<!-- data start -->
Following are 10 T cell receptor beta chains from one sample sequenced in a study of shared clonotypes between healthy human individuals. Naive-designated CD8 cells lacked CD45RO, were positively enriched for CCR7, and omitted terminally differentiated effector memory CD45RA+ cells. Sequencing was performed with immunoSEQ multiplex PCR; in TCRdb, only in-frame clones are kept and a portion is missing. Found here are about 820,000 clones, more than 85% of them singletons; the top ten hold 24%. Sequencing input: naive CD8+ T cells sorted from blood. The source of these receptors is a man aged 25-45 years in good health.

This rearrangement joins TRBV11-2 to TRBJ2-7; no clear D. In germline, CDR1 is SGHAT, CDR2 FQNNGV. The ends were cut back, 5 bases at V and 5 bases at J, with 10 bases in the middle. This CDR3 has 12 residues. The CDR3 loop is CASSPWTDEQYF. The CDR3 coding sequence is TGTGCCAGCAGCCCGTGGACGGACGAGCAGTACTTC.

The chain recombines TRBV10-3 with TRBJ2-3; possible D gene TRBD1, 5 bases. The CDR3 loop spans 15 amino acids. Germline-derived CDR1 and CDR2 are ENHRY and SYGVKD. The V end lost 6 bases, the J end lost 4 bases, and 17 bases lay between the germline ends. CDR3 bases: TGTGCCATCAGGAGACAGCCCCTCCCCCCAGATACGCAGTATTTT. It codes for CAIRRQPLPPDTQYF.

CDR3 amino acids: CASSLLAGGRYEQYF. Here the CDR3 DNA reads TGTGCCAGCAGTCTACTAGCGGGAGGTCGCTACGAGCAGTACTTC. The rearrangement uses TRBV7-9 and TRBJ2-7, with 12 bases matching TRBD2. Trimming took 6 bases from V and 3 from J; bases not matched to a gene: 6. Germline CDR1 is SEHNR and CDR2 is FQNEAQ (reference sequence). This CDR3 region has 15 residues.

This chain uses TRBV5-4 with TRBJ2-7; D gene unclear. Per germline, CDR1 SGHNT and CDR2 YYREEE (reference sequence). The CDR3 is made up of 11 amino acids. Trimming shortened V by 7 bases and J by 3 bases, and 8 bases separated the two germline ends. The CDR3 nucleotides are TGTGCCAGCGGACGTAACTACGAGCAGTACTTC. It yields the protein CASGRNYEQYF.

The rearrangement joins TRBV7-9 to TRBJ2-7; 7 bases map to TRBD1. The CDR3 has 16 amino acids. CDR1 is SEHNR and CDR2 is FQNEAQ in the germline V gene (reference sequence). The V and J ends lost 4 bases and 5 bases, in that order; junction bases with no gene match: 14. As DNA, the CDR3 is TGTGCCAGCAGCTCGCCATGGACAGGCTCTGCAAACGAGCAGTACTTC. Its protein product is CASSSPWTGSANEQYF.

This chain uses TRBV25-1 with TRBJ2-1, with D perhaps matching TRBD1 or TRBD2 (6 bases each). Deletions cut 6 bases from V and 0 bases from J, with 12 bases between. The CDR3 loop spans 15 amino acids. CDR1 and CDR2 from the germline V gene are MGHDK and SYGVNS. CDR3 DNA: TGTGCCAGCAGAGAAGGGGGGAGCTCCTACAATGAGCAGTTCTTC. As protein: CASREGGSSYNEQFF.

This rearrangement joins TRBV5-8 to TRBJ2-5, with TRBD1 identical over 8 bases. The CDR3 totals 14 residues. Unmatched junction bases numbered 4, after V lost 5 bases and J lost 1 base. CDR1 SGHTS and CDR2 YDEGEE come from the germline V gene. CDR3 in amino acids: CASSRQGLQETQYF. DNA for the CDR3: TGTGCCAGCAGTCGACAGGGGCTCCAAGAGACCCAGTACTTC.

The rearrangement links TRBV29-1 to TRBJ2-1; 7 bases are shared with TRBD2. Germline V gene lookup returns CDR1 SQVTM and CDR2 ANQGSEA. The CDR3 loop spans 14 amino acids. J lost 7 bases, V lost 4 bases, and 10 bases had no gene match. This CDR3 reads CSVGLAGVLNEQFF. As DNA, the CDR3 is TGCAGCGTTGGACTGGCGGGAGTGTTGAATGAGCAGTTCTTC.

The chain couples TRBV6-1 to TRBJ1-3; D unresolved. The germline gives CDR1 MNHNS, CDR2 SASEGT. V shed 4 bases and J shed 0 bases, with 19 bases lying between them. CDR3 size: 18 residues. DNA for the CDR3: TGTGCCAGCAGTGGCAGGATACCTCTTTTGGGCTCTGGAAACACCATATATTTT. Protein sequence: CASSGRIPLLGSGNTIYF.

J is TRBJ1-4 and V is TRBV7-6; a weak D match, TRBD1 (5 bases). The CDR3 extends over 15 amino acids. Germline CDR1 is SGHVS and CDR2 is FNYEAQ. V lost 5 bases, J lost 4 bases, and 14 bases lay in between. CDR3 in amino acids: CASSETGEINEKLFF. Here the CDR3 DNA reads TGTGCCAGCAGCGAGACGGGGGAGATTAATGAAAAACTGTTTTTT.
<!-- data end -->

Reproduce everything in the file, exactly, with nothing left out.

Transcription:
Following are 10 T cell receptor beta chains from one sample sequenced in a study of shared clonotypes between healthy human individuals. Naive-designated CD8 cells lacked CD45RO, were positively enriched for CCR7, and omitted terminally differentiated effector memory CD45RA+ cells. Sequencing was performed with immunoSEQ multiplex PCR; in TCRdb, only in-frame clones are kept and a portion is missing. Found here are about 820,000 clones, more than 85% of them singletons; the top ten hold 24%. Sequencing input: naive CD8+ T cells sorted from blood. The source of these receptors is a man aged 25-45 years in good health.

This rearrangement joins TRBV11-2 to TRBJ2-7; no clear D. In germline, CDR1 is SGHAT, CDR2 FQNNGV. The ends were cut back, 5 bases at V and 5 bases at J, with 10 bases in the middle. This CDR3 has 12 residues. The CDR3 loop is CASSPWTDEQYF. The CDR3 coding sequence is TGTGCCAGCAGCCCGTGGACGGACGAGCAGTACTTC.

The chain recombines TRBV10-3 with TRBJ2-3; possible D gene TRBD1, 5 bases. The CDR3 loop spans 15 amino acids. Germline-derived CDR1 and CDR2 are ENHRY and SYGVKD. The V end lost 6 bases, the J end lost 4 bases, and 17 bases lay between the germline ends. CDR3 bases: TGTGCCATCAGGAGACAGCCCCTCCCCCCAGATACGCAGTATTTT. It codes for CAIRRQPLPPDTQYF.

CDR3 amino acids: CASSLLAGGRYEQYF. Here the CDR3 DNA reads TGTGCCAGCAGTCTACTAGCGGGAGGTCGCTACGAGCAGTACTTC. The rearrangement uses TRBV7-9 and TRBJ2-7, with 12 bases matching TRBD2. Trimming took 6 bases from V and 3 from J; bases not matched to a gene: 6. Germline CDR1 is SEHNR and CDR2 is FQNEAQ (reference sequence). This CDR3 region has 15 residues.

This chain uses TRBV5-4 with TRBJ2-7; D gene unclear. Per germline, CDR1 SGHNT and CDR2 YYREEE (reference sequence). The CDR3 is made up of 11 amino acids. Trimming shortened V by 7 bases and J by 3 bases, and 8 bases separated the two germline ends. The CDR3 nucleotides are TGTGCCAGCGGACGTAACTACGAGCAGTACTTC. It yields the protein CASGRNYEQYF.

The rearrangement joins TRBV7-9 to TRBJ2-7; 7 bases map to TRBD1. The CDR3 has 16 amino acids. CDR1 is SEHNR and CDR2 is FQNEAQ in the germline V gene (reference sequence). The V and J ends lost 4 bases and 5 bases, in that order; junction bases with no gene match: 14. As DNA, the CDR3 is TGTGCCAGCAGCTCGCCATGGACAGGCTCTGCAAACGAGCAGTACTTC. Its protein product is CASSSPWTGSANEQYF.

This chain uses TRBV25-1 with TRBJ2-1, with D perhaps matching TRBD1 or TRBD2 (6 bases each). Deletions cut 6 bases from V and 0 bases from J, with 12 bases between. The CDR3 loop spans 15 amino acids. CDR1 and CDR2 from the germline V gene are MGHDK and SYGVNS. CDR3 DNA: TGTGCCAGCAGAGAAGGGGGGAGCTCCTACAATGAGCAGTTCTTC. As protein: CASREGGSSYNEQFF.

This rearrangement joins TRBV5-8 to TRBJ2-5, with TRBD1 identical over 8 bases. The CDR3 totals 14 residues. Unmatched junction bases numbered 4, after V lost 5 bases and J lost 1 base. CDR1 SGHTS and CDR2 YDEGEE come from the germline V gene. CDR3 in amino acids: CASSRQGLQETQYF. DNA for the CDR3: TGTGCCAGCAGTCGACAGGGGCTCCAAGAGACCCAGTACTTC.

The rearrangement links TRBV29-1 to TRBJ2-1; 7 bases are shared with TRBD2. Germline V gene lookup returns CDR1 SQVTM and CDR2 ANQGSEA. The CDR3 loop spans 14 amino acids. J lost 7 bases, V lost 4 bases, and 10 bases had no gene match. This CDR3 reads CSVGLAGVLNEQFF. As DNA, the CDR3 is TGCAGCGTTGGACTGGCGGGAGTGTTGAATGAGCAGTTCTTC.

The chain couples TRBV6-1 to TRBJ1-3; D unresolved. The germline gives CDR1 MNHNS, CDR2 SASEGT. V shed 4 bases and J shed 0 bases, with 19 bases lying between them. CDR3 size: 18 residues. DNA for the CDR3: TGTGCCAGCAGTGGCAGGATACCTCTTTTGGGCTCTGGAAACACCATATATTTT. Protein sequence: CASSGRIPLLGSGNTIYF.

J is TRBJ1-4 and V is TRBV7-6; a weak D match, TRBD1 (5 bases). The CDR3 extends over 15 amino acids. Germline CDR1 is SGHVS and CDR2 is FNYEAQ. V lost 5 bases, J lost 4 bases, and 14 bases lay in between. CDR3 in amino acids: CASSETGEINEKLFF. Here the CDR3 DNA reads TGTGCCAGCAGCGAGACGGGGGAGATTAATGAAAAACTGTTTTTT.